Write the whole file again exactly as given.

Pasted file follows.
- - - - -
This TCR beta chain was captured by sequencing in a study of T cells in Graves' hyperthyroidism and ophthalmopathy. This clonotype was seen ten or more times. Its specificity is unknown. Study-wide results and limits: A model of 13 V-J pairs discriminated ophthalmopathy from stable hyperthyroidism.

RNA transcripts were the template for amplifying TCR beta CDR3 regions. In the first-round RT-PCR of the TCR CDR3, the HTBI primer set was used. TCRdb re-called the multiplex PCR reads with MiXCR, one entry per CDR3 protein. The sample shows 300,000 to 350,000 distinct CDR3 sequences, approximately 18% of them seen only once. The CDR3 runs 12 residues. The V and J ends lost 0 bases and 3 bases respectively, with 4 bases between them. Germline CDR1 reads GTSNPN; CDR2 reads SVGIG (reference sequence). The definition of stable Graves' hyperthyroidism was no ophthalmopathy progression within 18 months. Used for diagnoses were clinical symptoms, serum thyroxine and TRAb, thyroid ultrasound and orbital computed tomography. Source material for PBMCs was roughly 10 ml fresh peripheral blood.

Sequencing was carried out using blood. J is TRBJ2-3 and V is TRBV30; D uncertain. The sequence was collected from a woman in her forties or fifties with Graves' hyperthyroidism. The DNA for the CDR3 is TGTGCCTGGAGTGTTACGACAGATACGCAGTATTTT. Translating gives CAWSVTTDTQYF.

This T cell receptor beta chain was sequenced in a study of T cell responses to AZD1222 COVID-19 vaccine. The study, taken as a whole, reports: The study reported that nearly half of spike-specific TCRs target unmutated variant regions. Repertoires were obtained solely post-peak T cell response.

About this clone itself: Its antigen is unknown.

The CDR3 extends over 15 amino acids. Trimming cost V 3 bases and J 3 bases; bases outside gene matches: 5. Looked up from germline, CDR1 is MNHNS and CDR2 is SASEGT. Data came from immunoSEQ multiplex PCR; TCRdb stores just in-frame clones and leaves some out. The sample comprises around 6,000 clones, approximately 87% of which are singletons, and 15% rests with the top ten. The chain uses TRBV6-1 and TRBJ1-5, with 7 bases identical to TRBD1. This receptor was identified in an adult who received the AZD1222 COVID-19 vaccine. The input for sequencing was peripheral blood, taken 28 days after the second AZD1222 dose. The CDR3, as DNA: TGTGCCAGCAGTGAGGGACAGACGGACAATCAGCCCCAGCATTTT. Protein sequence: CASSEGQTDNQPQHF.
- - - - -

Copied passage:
This TCR beta chain was captured by sequencing in a study of T cells in Graves' hyperthyroidism and ophthalmopathy. This clonotype was seen ten or more times. Its specificity is unknown. Study-wide results and limits: A model of 13 V-J pairs discriminated ophthalmopathy from stable hyperthyroidism.

RNA transcripts were the template for amplifying TCR beta CDR3 regions. In the first-round RT-PCR of the TCR CDR3, the HTBI primer set was used. TCRdb re-called the multiplex PCR reads with MiXCR, one entry per CDR3 protein. The sample shows 300,000 to 350,000 distinct CDR3 sequences, approximately 18% of them seen only once. The CDR3 runs 12 residues. The V and J ends lost 0 bases and 3 bases respectively, with 4 bases between them. Germline CDR1 reads GTSNPN; CDR2 reads SVGIG (reference sequence). The definition of stable Graves' hyperthyroidism was no ophthalmopathy progression within 18 months. Used for diagnoses were clinical symptoms, serum thyroxine and TRAb, thyroid ultrasound and orbital computed tomography. Source material for PBMCs was roughly 10 ml fresh peripheral blood.

Sequencing was carried out using blood. J is TRBJ2-3 and V is TRBV30; D uncertain. The sequence was collected from a woman in her forties or fifties with Graves' hyperthyroidism. The DNA for the CDR3 is TGTGCCTGGAGTGTTACGACAGATACGCAGTATTTT. Translating gives CAWSVTTDTQYF.

This T cell receptor beta chain was sequenced in a study of T cell responses to AZD1222 COVID-19 vaccine. The study, taken as a whole, reports: The study reported that nearly half of spike-specific TCRs target unmutated variant regions. Repertoires were obtained solely post-peak T cell response.

About this clone itself: Its antigen is unknown.

The CDR3 extends over 15 amino acids. Trimming cost V 3 bases and J 3 bases; bases outside gene matches: 5. Looked up from germline, CDR1 is MNHNS and CDR2 is SASEGT. Data came from immunoSEQ multiplex PCR; TCRdb stores just in-frame clones and leaves some out. The sample comprises around 6,000 clones, approximately 87% of which are singletons, and 15% rests with the top ten. The chain uses TRBV6-1 and TRBJ1-5, with 7 bases identical to TRBD1. This receptor was identified in an adult who received the AZD1222 COVID-19 vaccine. The input for sequencing was peripheral blood, taken 28 days after the second AZD1222 dose. The CDR3, as DNA: TGTGCCAGCAGTGAGGGACAGACGGACAATCAGCCCCAGCATTTT. Protein sequence: CASSEGQTDNQPQHF.